“In downtown Anchorage, we’re looking for underused or problem spaces that have fallen by the wayside—places where people may not feel comfortable going—and we’re taking these spaces back,” explains Rosie Frankowski, placemaking coordinator for the Anchorage Downtown Partnership. “We’re creating community gathering places through a number of different methods.”
Anchorage Downtown Partnership started its placemaking program in 2017, beginning with Town Square Park. “People didn’t hang out in the park unless there was an event happening, and there were problems with drug use, homelessness, and crime,” says Frankowski. “You can try to mitigate these issues, but to make a park viable, the community needs to use it. Otherwise, it becomes a place for negative activity.”
Frankowski says placemaking brings in positive energy through activities, programming, and the “creation of space,” using bright colors, art, and flowers to beautify an area.
“You want to make it a place where people want to hang out,” she explains. “In summer 2017, we had 144 activities in Town Square Park happening daily, and it worked amazingly well. We had yard games, small concerts, and buskers performing, as well as a weekly Live after Five program.”
As a result of that success, Anchorage Downtown Partnership began adding to already existing programs as well as creating more. A community piano was added to the park, and the Anchorage Downtown Partnership partnered with the Anchorage Library to bring in a book cart with rotating titles. Zumba, salsa, and hip-hop classes are now offered free to the community every week during the May through September season.
Businesses in the area have seen a positive impact from these events and now partner with Anchorage Downtown Partnership to provide even more programming. A prime example is Wild Scoops, which takes advantage of the busker services launched last year to provide entertainment to customers who are waiting in line for ice cream.
“There’s already a long line there, and now they have Ava Earl from Girdwood playing outside,” says Frankowski. “They’ve made it a space even though it’s a sidewalk. People come for music, ice cream, and just to hang out. It’s a positive, low-cost event that has a big impact.”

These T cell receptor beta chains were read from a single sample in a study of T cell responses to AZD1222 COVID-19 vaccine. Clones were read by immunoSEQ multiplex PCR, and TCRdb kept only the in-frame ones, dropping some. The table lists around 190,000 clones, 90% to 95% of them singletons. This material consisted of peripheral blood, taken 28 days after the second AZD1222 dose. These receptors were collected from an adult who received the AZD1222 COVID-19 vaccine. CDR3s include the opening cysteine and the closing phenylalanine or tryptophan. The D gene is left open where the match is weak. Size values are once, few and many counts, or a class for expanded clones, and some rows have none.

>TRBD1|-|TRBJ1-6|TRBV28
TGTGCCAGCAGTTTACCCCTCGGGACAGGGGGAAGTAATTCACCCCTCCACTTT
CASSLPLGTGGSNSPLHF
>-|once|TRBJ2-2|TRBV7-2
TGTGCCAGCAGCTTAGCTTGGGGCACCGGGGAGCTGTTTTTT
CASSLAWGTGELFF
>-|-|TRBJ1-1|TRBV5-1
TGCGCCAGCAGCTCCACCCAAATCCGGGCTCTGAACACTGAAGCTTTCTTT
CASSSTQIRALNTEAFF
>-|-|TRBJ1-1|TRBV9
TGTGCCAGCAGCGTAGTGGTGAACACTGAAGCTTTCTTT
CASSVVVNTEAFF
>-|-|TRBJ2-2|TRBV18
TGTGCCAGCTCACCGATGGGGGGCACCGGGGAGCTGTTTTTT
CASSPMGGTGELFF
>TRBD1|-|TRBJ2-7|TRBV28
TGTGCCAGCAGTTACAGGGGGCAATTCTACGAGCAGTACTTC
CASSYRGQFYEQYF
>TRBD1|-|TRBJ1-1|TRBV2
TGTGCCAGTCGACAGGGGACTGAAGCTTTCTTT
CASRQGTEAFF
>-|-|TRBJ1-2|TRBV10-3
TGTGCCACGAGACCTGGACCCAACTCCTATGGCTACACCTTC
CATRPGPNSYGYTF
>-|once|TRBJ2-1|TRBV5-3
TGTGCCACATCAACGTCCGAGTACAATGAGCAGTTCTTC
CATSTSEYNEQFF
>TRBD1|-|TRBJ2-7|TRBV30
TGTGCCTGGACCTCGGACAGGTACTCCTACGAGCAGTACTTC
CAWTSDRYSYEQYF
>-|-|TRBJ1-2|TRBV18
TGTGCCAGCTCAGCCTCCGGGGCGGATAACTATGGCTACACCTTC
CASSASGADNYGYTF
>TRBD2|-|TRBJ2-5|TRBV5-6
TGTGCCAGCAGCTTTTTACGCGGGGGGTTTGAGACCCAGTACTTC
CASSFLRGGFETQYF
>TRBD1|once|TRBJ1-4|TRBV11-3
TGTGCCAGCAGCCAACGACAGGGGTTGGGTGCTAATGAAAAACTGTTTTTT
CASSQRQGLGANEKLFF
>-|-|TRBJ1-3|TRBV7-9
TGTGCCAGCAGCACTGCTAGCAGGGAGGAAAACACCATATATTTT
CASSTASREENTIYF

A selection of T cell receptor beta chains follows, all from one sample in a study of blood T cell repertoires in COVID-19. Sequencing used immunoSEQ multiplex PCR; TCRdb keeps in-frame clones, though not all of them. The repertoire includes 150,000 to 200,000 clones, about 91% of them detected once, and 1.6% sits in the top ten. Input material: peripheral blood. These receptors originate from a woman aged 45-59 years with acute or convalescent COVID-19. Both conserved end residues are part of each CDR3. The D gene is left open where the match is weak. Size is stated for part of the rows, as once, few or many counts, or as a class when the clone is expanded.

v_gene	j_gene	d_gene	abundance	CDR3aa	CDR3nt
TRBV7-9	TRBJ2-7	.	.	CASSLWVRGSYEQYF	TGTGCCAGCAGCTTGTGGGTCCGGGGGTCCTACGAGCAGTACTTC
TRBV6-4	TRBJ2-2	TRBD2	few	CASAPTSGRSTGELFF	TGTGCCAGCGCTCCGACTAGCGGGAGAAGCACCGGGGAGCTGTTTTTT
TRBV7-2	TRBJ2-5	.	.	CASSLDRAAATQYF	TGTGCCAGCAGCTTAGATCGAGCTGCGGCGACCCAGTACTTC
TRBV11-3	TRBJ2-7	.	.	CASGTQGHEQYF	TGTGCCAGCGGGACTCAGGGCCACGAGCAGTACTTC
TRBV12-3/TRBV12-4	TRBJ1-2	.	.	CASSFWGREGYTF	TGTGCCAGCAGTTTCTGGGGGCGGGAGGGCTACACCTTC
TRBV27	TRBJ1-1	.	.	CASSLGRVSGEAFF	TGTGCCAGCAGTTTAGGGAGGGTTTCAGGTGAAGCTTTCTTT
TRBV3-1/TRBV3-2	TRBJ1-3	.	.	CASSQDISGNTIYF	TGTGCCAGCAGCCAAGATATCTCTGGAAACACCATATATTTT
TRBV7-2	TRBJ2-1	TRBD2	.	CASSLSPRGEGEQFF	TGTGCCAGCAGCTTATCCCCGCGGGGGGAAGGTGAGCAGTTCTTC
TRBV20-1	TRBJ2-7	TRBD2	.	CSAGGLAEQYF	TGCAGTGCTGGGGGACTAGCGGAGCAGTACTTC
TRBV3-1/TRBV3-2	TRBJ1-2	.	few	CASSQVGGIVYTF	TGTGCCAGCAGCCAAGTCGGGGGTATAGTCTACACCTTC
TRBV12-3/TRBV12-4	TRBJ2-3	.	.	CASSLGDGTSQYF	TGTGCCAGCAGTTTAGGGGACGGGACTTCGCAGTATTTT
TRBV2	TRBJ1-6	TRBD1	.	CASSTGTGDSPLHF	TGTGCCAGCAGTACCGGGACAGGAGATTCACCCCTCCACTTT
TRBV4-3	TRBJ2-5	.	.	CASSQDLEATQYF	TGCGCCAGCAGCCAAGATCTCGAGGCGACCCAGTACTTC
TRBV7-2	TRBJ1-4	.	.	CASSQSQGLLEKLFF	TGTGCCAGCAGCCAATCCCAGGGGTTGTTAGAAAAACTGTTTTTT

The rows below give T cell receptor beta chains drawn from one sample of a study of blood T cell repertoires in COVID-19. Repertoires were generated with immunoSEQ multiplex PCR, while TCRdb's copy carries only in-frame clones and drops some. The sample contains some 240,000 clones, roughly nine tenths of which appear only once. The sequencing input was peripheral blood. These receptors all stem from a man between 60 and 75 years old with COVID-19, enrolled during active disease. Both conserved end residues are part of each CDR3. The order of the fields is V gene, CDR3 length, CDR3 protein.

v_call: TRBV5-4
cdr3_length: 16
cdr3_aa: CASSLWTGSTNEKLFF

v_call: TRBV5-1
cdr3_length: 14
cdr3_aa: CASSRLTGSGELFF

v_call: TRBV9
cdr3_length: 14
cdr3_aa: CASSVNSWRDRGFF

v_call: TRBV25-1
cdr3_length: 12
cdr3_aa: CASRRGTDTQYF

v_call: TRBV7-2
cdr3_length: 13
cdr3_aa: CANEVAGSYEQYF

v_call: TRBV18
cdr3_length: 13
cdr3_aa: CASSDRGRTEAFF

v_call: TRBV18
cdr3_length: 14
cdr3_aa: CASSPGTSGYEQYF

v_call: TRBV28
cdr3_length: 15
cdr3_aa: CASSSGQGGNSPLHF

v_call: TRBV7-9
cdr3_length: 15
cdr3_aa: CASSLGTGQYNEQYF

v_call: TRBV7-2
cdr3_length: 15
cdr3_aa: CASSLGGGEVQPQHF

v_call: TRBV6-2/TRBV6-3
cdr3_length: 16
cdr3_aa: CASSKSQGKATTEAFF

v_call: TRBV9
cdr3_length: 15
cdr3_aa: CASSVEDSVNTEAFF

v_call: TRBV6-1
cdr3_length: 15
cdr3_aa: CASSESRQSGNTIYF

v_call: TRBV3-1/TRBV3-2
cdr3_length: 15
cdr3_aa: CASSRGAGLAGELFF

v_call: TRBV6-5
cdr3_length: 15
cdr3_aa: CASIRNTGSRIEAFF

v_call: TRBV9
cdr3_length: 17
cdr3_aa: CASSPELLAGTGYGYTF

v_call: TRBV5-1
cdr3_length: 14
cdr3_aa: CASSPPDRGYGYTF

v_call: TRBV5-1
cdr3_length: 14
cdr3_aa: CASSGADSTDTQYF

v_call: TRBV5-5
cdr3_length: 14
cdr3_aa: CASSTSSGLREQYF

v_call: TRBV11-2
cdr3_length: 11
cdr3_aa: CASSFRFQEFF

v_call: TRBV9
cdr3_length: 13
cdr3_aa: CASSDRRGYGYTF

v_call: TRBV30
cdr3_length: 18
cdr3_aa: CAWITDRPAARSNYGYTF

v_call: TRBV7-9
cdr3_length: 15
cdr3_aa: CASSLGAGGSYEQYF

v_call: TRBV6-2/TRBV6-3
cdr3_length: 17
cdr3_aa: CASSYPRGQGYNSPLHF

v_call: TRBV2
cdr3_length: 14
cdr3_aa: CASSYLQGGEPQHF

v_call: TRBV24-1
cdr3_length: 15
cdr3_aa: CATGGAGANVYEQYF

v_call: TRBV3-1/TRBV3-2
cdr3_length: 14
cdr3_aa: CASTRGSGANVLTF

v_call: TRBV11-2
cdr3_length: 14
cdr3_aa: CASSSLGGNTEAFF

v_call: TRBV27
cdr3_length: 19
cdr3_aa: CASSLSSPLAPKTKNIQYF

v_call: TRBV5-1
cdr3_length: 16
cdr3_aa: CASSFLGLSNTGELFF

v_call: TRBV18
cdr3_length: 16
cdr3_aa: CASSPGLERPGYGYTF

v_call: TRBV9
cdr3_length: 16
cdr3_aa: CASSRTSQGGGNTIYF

While there are not hard numbers, audience surveys filled out after events show that businesses see increased traffic from placemaking activities.
“Our surveys show that between 80 and 90 percent of people who come to a free event stop to eat or purchase something while they’re downtown,” says Frankowski. “Businesses can also use this as an opportunity to showcase what they have to offer; for example, Gelatte gave out free samples at one of our events, and now people are aware that there is a new gelato place in town.”
Because placemaking activities were unfunded at the beginning, Anchorage Downtown Partnership looked for low-cost events and partnered with other organizations, such as Anchorage Parks & Recreation, for discounted permits and other services. A $10,000 community grant went toward establishing the Movies in the Park series, and local businesses have either donated or paid for services that have allowed Anchorage Downtown Partnership to reach an even larger audience.
“The first year, there were maybe ten to thirty people at events; at Anchorage Yoga last June, 200 people showed up, which we didn’t expect,” says Frankowski. “Live after Five draws a huge crowd, and the Summer Solstice Festival attracts between 10,000 and 20,000 people. Now we have to prepare for crowds.”
In the summer of 2019, Anchorage Yoga held a Solstice Yoga Pop-Up in Town Square.
The Importance of Creating Alliances
Revitalizing a downtown area doesn’t happen in a vacuum; it takes everyone from local businesses and city, state, and federal agencies to nonprofits and volunteers to create a place where people want to live and work. Since 1997, Anchorage Downtown Partnership has been representing commercial property owners in the 120 blocks of the city’s central core, but they know they couldn’t do it alone.
“We couldn’t do the programs we do without partners; for example, The Alaska Club provides instructors at no cost for our Zumba in the Park event,” says Amanda Moser, executive director of
Anchorage Downtown Partnership. “We’re really grateful to the Anchorage Police Department for hosting their Coffee with a Cop event in Town Square Park.”
Anchorage Downtown Partnership takes a three-pronged approach to improving downtown Anchorage, which includes providing ambassadors in fluorescent yellow jackets to patrol the 120 blocks in downtown Anchorage twenty-four hours a day. “They help with maintenance, such as snow and ice removal, to taking care of trash and graffiti, to providing security,” says Moser, who adds that ambassadors do not have a law enforcement role.